How to Self-Host a Web API with .NET Framework
| March 10, 2020 | in
Sometimes you just want to host an HTTP endpoint from your existing code. You may have an existing process, but you need some sort of HTTP way to interact with the running process. The advantage of hosting within an existing process isn’t obvious, but it allows us to deploy an HTTP endpoint without having to add another process to our list of “deployables”. Another reason I have used this technique is that it allows us to expose a little bit of information about how a process is running.
Making a running process return an HTTP endpoint is simple in the .NET world. With .NET Core it is basically the default. With .NET Framework, it requires a little more work. .NET Framework assumes you are running web applications inside of a .NET Framework web application project. But, as mentioned before, sometimes you just want to host a website inside of your existing process.
In this blog post, we are not only going to look at how to host a web application inside of our .NET Framework process, but also hosting an Angular application within that application.
Step 1 – Add Some NuGet References
Take your existing application and adding a NuGet reference for Microsoft.AspNet.WebApi.SelfHost. This library will be used to host the HTTP endpoint within our application.
Step 2 – Fire Up Your Self-Hosted Server
This is pretty basic when using the code Microsoft has provided. You just need to provide a little bit of configuration, then create a class of type HttpSelfHostServer and you are good to go. In the code below, you will notice some routes being configured. The best part of this configuration is that anyone that has configured ASP.NET MVC routes will be right at home writing these configurations.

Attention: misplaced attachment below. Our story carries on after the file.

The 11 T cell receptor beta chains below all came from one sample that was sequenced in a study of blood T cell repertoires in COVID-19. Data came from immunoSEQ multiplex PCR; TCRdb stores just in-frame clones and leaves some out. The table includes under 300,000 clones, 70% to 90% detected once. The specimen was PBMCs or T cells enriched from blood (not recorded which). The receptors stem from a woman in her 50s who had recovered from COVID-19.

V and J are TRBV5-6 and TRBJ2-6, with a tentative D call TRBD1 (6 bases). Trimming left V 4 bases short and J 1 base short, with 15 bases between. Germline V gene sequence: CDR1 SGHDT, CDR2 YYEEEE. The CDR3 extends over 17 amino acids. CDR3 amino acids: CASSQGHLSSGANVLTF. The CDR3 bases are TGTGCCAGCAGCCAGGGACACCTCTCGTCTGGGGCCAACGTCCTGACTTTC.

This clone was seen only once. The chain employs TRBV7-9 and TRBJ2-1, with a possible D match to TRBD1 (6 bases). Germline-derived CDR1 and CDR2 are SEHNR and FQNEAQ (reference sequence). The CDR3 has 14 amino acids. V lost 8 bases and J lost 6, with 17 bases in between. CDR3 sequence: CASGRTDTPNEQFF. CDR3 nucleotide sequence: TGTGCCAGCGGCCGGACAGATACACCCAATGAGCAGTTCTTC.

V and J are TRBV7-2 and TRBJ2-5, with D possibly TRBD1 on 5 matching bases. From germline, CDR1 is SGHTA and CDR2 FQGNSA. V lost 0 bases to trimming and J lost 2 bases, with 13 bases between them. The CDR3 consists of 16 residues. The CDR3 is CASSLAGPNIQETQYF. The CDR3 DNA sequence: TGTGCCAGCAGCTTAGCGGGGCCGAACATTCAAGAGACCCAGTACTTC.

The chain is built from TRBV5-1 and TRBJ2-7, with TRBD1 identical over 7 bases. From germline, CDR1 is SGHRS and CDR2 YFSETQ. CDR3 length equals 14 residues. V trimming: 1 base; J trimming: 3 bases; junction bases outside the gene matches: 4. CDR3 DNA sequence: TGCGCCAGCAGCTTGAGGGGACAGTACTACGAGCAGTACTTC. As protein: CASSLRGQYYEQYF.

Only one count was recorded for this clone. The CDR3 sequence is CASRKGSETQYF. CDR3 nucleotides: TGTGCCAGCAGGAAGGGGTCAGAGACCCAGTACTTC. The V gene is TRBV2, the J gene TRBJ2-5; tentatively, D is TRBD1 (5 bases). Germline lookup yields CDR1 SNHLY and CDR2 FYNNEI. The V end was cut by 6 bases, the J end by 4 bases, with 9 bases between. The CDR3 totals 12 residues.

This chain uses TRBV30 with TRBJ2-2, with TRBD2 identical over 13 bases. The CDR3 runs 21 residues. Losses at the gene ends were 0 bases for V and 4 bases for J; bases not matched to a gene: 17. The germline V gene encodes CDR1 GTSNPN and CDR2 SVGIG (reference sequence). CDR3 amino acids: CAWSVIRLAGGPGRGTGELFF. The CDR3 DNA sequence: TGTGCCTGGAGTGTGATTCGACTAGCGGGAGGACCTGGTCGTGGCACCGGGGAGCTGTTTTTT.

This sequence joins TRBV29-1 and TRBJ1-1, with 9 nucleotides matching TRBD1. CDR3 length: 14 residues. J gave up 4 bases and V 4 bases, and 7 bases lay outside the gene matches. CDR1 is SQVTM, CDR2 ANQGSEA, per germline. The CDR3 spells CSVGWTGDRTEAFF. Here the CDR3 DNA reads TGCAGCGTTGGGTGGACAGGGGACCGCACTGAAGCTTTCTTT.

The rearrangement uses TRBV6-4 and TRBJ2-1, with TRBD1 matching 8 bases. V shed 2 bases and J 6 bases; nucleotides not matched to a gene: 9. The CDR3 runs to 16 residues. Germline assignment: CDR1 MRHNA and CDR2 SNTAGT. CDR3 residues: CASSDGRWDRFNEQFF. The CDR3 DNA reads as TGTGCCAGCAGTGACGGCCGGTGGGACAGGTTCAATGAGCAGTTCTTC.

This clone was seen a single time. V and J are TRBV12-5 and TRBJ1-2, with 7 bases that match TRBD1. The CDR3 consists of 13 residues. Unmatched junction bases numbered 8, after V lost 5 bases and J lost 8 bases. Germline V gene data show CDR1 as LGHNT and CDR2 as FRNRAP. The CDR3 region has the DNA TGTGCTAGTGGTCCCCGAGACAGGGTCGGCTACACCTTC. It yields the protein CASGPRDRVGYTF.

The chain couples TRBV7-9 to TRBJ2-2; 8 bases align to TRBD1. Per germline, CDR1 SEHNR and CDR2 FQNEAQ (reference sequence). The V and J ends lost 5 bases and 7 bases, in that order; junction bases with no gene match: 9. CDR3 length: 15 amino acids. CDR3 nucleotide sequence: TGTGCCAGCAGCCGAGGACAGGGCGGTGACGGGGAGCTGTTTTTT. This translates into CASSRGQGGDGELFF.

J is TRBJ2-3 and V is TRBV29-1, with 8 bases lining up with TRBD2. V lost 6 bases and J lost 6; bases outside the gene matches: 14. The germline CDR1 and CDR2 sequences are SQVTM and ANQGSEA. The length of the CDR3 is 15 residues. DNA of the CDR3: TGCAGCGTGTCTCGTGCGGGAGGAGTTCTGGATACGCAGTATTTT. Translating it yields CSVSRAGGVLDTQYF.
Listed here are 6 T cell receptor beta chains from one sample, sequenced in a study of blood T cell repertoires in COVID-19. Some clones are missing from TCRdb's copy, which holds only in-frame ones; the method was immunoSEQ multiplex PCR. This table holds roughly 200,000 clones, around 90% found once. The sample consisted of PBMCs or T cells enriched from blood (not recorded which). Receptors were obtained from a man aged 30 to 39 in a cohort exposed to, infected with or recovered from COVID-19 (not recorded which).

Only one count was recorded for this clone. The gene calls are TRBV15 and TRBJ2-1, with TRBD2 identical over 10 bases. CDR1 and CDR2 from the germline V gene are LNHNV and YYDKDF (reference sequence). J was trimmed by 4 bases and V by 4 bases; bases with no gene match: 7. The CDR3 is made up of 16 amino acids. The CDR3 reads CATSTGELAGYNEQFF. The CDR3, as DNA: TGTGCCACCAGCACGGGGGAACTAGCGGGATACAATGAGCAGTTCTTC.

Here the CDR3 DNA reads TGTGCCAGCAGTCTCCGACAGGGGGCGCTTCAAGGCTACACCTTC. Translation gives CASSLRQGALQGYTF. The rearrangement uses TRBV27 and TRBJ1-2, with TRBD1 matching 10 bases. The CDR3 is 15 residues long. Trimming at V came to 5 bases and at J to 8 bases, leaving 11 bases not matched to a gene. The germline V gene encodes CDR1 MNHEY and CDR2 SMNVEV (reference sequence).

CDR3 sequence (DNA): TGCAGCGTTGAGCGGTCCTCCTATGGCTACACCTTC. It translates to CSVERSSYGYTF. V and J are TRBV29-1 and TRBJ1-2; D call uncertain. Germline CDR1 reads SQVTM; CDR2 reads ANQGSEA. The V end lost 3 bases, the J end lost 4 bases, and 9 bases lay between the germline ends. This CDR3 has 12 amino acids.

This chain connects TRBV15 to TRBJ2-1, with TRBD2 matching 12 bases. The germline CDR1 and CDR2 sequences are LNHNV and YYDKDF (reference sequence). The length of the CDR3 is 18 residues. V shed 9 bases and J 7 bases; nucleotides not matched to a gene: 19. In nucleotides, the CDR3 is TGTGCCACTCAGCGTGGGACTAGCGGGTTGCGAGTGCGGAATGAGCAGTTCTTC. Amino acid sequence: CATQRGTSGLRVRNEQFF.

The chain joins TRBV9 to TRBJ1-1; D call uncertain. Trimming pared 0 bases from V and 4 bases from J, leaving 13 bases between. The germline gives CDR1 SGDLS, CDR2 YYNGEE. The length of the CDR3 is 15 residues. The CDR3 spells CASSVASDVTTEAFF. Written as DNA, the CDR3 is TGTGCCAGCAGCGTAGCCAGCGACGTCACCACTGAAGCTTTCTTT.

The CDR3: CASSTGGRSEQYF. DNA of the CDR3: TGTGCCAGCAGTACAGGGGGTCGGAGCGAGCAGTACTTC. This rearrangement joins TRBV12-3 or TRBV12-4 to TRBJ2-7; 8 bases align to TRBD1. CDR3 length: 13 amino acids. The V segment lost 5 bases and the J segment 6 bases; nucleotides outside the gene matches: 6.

Step 3 – Writing the Web Controllers
For this simple demo, we will write two controllers. One that handles the returning the Angular web application and another controller to be our fake search API.
Step 4 – Writing the API Controller
Writing the API controller for search is straightforward and pretty much normal Web API code, it’s just hosted differently. In this demo, we are just returning a generic result but this could be wired up to return real search results.
Closing and Additional Resources
The need to host an ASP.NET web application from within a .NET Framework project isn’t something that comes up every day. For nearly all applications, I recommend following a more standard hosting path. If you’re on the ground, I typically recommend IIS, while if you’re hosting in the cloud I recommend something like an Azure App Service or an Azure Function.
There are still times when the ability to host an HTTP endpoint from within your existing service or application can be useful. I rarely make this my go-to option, but it is nice to know that doing it with .NET Framework is pretty straightforward.
Refer to this Microsoft writeup for more information on self-hosting an ASP.NET web API.